Preservation of a fragmented late Neoproterozoic–earliest Cambrian hyper-extended continental-margin sequence in the Australian Delamerian Orogen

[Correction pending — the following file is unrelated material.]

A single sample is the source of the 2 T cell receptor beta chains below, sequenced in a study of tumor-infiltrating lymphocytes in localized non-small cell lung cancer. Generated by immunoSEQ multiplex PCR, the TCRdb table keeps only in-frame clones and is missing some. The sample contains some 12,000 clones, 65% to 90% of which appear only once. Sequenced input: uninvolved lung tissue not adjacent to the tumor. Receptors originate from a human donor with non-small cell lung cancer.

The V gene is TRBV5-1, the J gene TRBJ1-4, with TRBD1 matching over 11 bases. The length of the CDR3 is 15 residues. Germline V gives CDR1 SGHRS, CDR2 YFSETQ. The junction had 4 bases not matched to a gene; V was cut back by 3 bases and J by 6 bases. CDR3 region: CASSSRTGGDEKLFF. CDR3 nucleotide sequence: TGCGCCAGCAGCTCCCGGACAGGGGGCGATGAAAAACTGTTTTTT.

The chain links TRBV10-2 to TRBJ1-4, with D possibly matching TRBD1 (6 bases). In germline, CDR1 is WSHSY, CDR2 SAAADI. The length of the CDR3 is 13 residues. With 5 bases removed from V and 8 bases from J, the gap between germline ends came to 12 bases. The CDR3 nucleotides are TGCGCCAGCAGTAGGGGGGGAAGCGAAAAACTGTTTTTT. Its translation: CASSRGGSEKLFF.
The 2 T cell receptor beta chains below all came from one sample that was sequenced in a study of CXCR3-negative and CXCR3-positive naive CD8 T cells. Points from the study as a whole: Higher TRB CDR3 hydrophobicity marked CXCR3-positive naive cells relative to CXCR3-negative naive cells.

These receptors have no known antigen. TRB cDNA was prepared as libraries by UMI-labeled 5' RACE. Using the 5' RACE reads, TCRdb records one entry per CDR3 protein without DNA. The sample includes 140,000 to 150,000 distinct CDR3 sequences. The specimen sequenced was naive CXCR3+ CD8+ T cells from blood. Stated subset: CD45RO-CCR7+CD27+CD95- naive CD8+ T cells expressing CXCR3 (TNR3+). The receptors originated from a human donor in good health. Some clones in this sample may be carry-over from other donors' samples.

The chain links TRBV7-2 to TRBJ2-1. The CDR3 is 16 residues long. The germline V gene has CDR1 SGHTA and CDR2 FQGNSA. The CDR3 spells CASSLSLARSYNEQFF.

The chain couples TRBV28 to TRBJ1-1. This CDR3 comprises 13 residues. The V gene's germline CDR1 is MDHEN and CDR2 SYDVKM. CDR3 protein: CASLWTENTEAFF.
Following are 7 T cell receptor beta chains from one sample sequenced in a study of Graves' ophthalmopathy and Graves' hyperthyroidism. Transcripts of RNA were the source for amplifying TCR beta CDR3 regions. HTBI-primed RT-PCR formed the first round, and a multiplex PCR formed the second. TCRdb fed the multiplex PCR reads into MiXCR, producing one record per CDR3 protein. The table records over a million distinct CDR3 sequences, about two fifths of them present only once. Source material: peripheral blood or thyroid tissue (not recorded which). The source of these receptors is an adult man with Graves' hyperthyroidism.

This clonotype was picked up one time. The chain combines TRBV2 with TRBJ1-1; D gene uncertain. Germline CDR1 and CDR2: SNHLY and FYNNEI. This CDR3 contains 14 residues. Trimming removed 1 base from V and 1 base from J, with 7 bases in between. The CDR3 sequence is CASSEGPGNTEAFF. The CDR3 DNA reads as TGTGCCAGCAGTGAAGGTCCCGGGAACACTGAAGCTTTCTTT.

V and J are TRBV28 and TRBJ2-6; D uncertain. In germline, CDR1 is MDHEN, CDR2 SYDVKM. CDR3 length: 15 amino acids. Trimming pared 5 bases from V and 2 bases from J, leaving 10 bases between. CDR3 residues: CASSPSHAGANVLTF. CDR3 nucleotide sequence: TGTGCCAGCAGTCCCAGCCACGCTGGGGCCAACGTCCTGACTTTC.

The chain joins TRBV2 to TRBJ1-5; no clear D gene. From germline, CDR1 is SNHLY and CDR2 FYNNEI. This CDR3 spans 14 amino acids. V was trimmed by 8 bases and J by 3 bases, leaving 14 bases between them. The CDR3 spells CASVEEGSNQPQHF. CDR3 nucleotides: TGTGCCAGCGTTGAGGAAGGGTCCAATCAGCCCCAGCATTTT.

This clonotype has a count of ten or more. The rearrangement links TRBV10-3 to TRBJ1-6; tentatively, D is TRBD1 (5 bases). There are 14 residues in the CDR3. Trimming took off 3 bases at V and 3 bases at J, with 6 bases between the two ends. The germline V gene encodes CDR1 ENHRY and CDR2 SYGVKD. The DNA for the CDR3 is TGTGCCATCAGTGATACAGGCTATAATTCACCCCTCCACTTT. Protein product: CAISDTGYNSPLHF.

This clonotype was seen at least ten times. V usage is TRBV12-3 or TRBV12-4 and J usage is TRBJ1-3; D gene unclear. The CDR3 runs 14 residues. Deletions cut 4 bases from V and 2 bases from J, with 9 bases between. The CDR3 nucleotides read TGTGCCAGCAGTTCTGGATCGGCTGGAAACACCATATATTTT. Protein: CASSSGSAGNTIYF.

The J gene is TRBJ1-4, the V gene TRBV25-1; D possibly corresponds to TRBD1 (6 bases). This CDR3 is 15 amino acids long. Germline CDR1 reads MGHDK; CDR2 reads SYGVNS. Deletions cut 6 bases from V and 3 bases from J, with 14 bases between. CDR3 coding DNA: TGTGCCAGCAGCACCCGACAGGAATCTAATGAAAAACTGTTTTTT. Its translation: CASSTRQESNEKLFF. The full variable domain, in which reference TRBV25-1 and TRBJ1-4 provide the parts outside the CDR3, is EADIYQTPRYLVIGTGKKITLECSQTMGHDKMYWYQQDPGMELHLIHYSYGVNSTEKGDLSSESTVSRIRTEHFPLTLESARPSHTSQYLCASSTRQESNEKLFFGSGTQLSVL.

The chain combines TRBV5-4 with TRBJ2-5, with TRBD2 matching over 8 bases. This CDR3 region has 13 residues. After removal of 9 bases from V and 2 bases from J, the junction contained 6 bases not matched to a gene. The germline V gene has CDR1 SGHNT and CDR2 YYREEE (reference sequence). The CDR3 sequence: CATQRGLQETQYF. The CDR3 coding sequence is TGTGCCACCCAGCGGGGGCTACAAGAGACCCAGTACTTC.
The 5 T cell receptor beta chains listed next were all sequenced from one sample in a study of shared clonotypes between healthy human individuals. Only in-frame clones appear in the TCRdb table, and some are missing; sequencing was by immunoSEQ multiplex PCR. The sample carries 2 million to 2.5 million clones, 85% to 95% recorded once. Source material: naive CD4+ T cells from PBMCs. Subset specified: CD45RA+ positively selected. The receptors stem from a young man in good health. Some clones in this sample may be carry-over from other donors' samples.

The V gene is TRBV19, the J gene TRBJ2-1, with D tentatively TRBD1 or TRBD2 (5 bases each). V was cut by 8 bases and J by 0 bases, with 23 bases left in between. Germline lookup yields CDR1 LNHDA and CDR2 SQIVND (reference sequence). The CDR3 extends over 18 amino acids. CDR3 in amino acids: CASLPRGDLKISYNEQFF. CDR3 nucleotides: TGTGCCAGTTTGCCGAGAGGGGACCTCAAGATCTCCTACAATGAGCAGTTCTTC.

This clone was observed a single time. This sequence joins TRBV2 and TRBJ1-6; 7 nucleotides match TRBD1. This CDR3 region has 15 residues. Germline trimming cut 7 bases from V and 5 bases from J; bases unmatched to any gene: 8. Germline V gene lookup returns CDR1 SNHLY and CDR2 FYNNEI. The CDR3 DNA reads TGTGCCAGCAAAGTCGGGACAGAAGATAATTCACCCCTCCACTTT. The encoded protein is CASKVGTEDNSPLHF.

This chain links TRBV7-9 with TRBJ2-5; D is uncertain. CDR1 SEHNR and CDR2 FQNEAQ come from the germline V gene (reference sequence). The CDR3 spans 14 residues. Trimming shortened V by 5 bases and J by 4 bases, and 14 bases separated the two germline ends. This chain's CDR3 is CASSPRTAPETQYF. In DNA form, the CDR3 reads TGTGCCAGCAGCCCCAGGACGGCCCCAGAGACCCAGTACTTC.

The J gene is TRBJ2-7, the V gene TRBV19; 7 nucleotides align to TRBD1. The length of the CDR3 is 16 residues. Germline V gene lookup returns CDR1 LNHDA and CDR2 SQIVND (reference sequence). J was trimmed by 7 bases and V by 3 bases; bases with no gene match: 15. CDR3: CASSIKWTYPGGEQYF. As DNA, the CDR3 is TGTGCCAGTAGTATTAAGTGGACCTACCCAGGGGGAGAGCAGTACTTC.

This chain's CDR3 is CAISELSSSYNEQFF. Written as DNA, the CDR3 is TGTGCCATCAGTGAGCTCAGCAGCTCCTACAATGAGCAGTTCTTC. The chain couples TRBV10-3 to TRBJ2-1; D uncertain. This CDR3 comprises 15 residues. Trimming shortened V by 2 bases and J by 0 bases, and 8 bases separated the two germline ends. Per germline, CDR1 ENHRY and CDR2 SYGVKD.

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Mafic and ultramafic rocks intercalated with metamorphosed deep-marine sediments in the Glenelg River Complex of SE Australia comprise variably tectonized fragments of an interpreted late Neoproterozoic–earliest Cambrian hyper-extended continental margin that was dismembered and thrust westwards over the adjacent continental margin during the Cambro-Ordovician Delamerian Orogeny. Ultramafic rocks include serpentinized harzburgite of inferred subcontinental lithospheric origin that had already been exhumed at the seafloor before sedimentation commenced, whereas mafic rocks exhibit mainly enriched- and normal-type mid-ocean ridge basalt (E- and N-MORB) compositions consistent with emplacement in an oceanic setting. These lithologies and their metasedimentary host rocks predate deposition of the Cambrian Kanmantoo Group and are more likely to represent temporal equivalents of the older Normanville Group or underlying Neoproterozoic Adelaide Supergroup. The Kanmantoo Group is host to basaltic rocks with higher degrees of crustal contamination and yields detrital zircon populations dominated by 600–500 Ma ages. Except for quartz greywacke confined to the uppermost part of the sequence, metasedimentary rocks in the Glenelg River Complex are devoid of detrital zircon, and are interstratified with subordinate amounts of metachert and carbonaceous dolomitic slate suggestive of deposition in a deep-marine environment far removed from any continental margin. Seismic reflection data support the idea that the Glenelg River Complex is underlain by mafic and ultramafic rocks, and preclude earlier interpretations based on aeromagnetic data that the continental margin incorporates a thick pile of seawards-dipping basaltic flows analogous to those of volcanic margins in the North Atlantic. Correlative hyper-extended continental rift margins to the Glenelg River Complex occur along strike in formerly contiguous parts of Antarctica.